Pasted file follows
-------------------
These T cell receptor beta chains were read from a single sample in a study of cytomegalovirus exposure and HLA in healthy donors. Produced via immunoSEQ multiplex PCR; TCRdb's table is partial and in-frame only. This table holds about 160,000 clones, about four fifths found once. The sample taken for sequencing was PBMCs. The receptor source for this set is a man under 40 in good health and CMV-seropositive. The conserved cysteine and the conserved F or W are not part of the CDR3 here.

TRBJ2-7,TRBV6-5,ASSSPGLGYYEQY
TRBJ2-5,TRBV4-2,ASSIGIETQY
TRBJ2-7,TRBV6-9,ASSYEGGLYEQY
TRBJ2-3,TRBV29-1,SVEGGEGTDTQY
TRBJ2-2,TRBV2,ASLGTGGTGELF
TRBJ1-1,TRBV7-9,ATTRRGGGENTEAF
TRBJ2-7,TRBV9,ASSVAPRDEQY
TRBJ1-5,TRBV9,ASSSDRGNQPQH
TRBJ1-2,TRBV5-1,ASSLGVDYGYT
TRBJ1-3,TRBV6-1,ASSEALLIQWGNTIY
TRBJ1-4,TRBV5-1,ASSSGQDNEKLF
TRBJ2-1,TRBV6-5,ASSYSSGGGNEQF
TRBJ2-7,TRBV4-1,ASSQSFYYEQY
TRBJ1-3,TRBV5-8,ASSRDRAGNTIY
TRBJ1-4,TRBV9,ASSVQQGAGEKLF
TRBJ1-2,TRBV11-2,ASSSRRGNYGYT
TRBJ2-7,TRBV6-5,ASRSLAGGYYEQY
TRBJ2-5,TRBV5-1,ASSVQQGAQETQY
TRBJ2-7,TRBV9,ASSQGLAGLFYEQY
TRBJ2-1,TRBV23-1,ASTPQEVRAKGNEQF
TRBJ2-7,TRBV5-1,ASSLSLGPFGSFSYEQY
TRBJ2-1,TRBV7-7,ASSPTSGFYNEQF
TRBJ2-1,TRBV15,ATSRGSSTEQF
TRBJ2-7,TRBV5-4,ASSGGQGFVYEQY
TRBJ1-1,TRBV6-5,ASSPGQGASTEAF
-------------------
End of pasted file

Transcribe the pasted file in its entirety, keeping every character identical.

These T cell receptor beta chains were read from a single sample in a study of cytomegalovirus exposure and HLA in healthy donors. Produced via immunoSEQ multiplex PCR; TCRdb's table is partial and in-frame only. This table holds about 160,000 clones, about four fifths found once. The sample taken for sequencing was PBMCs. The receptor source for this set is a man under 40 in good health and CMV-seropositive. The conserved cysteine and the conserved F or W are not part of the CDR3 here.

TRBJ2-7,TRBV6-5,ASSSPGLGYYEQY
TRBJ2-5,TRBV4-2,ASSIGIETQY
TRBJ2-7,TRBV6-9,ASSYEGGLYEQY
TRBJ2-3,TRBV29-1,SVEGGEGTDTQY
TRBJ2-2,TRBV2,ASLGTGGTGELF
TRBJ1-1,TRBV7-9,ATTRRGGGENTEAF
TRBJ2-7,TRBV9,ASSVAPRDEQY
TRBJ1-5,TRBV9,ASSSDRGNQPQH
TRBJ1-2,TRBV5-1,ASSLGVDYGYT
TRBJ1-3,TRBV6-1,ASSEALLIQWGNTIY
TRBJ1-4,TRBV5-1,ASSSGQDNEKLF
TRBJ2-1,TRBV6-5,ASSYSSGGGNEQF
TRBJ2-7,TRBV4-1,ASSQSFYYEQY
TRBJ1-3,TRBV5-8,ASSRDRAGNTIY
TRBJ1-4,TRBV9,ASSVQQGAGEKLF
TRBJ1-2,TRBV11-2,ASSSRRGNYGYT
TRBJ2-7,TRBV6-5,ASRSLAGGYYEQY
TRBJ2-5,TRBV5-1,ASSVQQGAQETQY
TRBJ2-7,TRBV9,ASSQGLAGLFYEQY
TRBJ2-1,TRBV23-1,ASTPQEVRAKGNEQF
TRBJ2-7,TRBV5-1,ASSLSLGPFGSFSYEQY
TRBJ2-1,TRBV7-7,ASSPTSGFYNEQF
TRBJ2-1,TRBV15,ATSRGSSTEQF
TRBJ2-7,TRBV5-4,ASSGGQGFVYEQY
TRBJ1-1,TRBV6-5,ASSPGQGASTEAF